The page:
Ottawa Comiccon 2012

Looking for my Flickr photos from the event?

I really enjoyed myself at the first (potentially annual) Ottawa Comiccon. There were some small issues, which I would like to address first, and then I’ll get to the good stuff.

The Bad

Lots of people are letting the organizers off the hook because it is the first event like this in Ottawa, but I found out that the organizers are the same people that do the Montreal Comiccon. They should be experts by now and as such, I think the small things that would have made a big difference to a lot of people really stood out.

Lack of Signs
I couldn’t believe how few signs there were. On the first day, I was looking at a huge line, and I asked people what they were in line for, and the response was that they were in line for food. They had lined up at the cantina, which didn’t serve hot food, and when I mentioned about the giant food court, many of them had no idea. Not surprising since there weren’t really any signs pointing out the food court area.

On Sunday, I arrived to find two lines. Neither group really seemed to completely understand which line they were supposed to be in, and so I began tweeting messages hoping that an organizer would see how confused we all were. I asked them to take a piece of paper, a black marker, and put up signs letting us know which line was for what. Twenty minutes later, the sign appeared. Thanks for listening!

Talking to a few people, this confusion about signing times, where things were happening, how to get in and out of rooms, where to line up and more really put a frustrating vibe to a mostly good event.

So, VIP people didn’t really get much special treatment. We got early access on the first of the two days. It really should have been for both.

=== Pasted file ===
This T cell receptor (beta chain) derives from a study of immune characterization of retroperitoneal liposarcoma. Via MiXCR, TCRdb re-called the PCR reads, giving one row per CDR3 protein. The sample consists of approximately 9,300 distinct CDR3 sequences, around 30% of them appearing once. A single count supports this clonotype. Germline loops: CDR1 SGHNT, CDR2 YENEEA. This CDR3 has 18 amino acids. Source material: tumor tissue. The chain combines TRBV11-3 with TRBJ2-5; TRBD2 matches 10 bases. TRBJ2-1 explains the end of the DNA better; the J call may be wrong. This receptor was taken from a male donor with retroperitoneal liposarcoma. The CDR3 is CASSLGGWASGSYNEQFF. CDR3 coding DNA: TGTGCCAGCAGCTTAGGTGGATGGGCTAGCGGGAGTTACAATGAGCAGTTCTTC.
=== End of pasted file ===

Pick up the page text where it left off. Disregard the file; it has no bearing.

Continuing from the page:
We got preferred seating at William Shatner’s event. It was strange to me that they didn’t make all of the major speeches as VIP preferred seating. It seems like that would be a huge up-sell for next year. Want to get a nice seat near the stage for the A-list people? Buy a VIP ticket.

Many people seemed frustrated, especially for the Brent Spiner speech that they weren’t getting preferred seating with their VIP pass.

We got a tote bag and a t-shirt. Other events usually provide a free comic or some other swag beyond a free t-shirt, and while I am not going to harp on this, it would have been nice to get more “stuff” to bring home. In planning this event, they should have found more “free” things they could do for VIP purchasers to make it more appealing.

Volunteers or Decoration?
Lastly, train your volunteers. Many of them were just door stops or barricades as they looked on with their empty eyes as we walked by them. Asking questions only seemed to lead to either stressful or unhelpful conversations.